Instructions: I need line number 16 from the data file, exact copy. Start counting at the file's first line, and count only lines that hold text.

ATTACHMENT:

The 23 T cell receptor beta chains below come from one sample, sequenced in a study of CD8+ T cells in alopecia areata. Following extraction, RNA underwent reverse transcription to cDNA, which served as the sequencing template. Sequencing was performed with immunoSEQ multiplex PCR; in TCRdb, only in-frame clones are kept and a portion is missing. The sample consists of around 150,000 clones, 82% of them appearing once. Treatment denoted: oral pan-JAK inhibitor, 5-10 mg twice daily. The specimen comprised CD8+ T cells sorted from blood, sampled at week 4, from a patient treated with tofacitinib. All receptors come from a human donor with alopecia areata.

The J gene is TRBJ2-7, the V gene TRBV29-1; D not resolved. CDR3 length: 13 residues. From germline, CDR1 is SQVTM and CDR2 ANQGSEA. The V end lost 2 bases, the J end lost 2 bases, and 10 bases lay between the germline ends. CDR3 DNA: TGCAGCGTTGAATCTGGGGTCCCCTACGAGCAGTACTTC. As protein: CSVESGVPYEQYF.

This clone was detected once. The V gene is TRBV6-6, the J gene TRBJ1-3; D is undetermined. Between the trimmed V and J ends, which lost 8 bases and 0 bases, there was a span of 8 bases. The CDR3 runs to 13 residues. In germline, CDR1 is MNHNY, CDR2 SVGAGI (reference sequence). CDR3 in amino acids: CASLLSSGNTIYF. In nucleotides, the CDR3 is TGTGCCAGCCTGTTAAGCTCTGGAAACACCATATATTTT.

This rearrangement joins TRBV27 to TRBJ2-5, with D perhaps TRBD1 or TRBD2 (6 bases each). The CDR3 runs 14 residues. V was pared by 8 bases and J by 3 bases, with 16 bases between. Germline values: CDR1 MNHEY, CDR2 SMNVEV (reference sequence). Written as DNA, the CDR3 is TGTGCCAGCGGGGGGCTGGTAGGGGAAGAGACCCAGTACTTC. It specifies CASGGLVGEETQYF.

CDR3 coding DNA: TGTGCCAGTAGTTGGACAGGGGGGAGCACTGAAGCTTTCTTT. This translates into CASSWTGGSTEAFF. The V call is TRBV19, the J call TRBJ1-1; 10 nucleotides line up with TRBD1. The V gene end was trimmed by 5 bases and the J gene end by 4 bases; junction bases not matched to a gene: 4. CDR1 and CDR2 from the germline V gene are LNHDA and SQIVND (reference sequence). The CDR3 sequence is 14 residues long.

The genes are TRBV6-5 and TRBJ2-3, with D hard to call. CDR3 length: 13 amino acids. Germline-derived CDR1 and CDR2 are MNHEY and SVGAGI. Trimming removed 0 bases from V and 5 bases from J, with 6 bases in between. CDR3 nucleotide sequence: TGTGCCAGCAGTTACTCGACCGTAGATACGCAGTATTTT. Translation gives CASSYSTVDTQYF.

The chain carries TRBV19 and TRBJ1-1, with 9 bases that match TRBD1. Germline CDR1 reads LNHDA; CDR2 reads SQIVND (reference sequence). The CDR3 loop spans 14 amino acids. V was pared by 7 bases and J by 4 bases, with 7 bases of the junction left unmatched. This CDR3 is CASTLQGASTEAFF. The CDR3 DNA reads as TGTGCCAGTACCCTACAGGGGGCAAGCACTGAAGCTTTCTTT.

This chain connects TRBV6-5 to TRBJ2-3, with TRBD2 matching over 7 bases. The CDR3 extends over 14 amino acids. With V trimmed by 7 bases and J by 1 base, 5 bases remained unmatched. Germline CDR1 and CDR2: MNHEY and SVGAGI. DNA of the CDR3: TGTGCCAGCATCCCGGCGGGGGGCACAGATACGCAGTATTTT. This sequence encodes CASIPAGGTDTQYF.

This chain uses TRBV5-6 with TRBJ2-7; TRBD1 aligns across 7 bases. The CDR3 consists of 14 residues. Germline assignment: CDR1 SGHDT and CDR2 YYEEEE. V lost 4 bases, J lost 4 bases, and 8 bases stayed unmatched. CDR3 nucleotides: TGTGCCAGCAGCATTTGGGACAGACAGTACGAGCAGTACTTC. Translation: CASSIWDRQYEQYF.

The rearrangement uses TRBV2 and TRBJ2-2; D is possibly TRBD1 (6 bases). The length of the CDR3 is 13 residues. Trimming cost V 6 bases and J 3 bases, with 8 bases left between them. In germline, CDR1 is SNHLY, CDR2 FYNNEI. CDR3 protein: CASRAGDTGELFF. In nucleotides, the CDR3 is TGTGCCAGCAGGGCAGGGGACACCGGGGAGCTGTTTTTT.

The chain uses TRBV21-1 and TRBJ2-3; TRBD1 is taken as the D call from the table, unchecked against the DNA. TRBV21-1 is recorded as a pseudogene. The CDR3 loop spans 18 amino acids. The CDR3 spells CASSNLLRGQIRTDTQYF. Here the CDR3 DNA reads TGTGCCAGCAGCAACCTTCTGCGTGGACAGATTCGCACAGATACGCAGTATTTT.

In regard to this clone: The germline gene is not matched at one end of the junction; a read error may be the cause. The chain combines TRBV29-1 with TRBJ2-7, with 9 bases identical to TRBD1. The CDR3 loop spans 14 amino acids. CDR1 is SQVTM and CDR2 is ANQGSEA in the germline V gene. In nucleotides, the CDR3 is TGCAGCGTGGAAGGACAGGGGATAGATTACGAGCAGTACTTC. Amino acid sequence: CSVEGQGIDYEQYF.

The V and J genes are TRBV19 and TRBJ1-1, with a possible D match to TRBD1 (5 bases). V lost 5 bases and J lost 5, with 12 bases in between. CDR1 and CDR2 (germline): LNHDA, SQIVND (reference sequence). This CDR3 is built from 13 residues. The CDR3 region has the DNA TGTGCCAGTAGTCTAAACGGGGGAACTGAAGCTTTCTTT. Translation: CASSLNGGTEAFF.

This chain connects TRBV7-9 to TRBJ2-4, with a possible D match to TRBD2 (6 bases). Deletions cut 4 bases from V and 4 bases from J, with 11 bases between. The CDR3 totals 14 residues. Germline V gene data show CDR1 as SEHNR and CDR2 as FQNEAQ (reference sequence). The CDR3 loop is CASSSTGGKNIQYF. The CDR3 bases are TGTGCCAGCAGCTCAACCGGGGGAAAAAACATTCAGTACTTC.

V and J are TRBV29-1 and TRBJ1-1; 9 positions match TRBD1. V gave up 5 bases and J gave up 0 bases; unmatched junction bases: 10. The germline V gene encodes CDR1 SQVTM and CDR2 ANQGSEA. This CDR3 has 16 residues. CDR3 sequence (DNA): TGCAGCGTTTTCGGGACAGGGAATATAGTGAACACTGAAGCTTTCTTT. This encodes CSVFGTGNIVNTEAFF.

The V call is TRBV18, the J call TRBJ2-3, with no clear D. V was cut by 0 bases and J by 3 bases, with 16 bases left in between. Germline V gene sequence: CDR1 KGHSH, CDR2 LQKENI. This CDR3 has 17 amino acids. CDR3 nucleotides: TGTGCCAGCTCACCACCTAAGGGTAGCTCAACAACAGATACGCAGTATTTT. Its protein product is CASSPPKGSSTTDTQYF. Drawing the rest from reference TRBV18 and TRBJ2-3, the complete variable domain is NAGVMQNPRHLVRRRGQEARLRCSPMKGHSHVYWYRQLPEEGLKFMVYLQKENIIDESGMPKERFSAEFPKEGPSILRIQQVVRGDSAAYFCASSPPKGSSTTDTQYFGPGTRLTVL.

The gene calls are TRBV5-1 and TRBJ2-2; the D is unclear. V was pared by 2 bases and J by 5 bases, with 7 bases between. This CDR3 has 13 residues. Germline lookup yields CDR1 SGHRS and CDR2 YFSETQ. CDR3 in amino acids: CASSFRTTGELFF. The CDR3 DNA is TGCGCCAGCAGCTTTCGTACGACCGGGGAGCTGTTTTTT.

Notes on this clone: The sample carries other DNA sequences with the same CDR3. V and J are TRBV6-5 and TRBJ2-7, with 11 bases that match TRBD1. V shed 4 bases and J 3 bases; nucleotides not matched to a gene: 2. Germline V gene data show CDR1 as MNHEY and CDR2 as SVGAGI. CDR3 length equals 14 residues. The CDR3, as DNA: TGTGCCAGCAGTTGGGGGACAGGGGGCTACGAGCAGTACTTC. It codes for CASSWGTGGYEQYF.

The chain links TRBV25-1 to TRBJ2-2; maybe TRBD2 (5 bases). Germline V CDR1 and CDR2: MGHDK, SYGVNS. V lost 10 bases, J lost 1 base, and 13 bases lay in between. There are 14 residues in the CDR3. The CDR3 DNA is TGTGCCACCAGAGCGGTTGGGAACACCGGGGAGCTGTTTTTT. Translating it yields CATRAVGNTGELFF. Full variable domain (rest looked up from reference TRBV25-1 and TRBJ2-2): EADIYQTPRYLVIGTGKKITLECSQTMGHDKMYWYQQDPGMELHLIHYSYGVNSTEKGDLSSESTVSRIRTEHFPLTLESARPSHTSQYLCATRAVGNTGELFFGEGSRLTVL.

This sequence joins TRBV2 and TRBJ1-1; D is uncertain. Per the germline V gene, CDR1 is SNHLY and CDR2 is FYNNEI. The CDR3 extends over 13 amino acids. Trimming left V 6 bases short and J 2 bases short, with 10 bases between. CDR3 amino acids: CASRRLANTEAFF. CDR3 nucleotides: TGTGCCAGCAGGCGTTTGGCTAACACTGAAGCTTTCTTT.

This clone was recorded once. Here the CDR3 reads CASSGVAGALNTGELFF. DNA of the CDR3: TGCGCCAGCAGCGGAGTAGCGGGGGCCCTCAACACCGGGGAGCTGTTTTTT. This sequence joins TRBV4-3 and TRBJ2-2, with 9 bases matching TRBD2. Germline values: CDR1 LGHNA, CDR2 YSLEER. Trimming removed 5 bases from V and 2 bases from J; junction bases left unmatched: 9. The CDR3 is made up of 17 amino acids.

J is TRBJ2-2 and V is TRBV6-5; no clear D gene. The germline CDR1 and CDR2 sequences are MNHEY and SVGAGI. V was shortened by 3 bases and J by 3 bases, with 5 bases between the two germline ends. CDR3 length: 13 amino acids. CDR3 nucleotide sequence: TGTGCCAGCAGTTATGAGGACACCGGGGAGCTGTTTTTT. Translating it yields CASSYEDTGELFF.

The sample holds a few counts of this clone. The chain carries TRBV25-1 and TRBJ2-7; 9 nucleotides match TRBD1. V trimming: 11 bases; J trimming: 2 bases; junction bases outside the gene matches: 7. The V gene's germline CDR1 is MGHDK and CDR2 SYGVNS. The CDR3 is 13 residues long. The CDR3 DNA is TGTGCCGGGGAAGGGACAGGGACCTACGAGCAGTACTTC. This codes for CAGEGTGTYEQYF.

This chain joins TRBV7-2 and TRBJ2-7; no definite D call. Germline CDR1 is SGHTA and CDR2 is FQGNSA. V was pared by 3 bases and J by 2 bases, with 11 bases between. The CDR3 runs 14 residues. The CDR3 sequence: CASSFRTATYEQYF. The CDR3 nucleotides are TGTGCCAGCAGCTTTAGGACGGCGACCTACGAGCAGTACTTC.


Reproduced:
The V call is TRBV18, the J call TRBJ2-3, with no clear D. V was cut by 0 bases and J by 3 bases, with 16 bases left in between. Germline V gene sequence: CDR1 KGHSH, CDR2 LQKENI. This CDR3 has 17 amino acids. CDR3 nucleotides: TGTGCCAGCTCACCACCTAAGGGTAGCTCAACAACAGATACGCAGTATTTT. Its protein product is CASSPPKGSSTTDTQYF. Drawing the rest from reference TRBV18 and TRBJ2-3, the complete variable domain is NAGVMQNPRHLVRRRGQEARLRCSPMKGHSHVYWYRQLPEEGLKFMVYLQKENIIDESGMPKERFSAEFPKEGPSILRIQQVVRGDSAAYFCASSPPKGSSTTDTQYFGPGTRLTVL.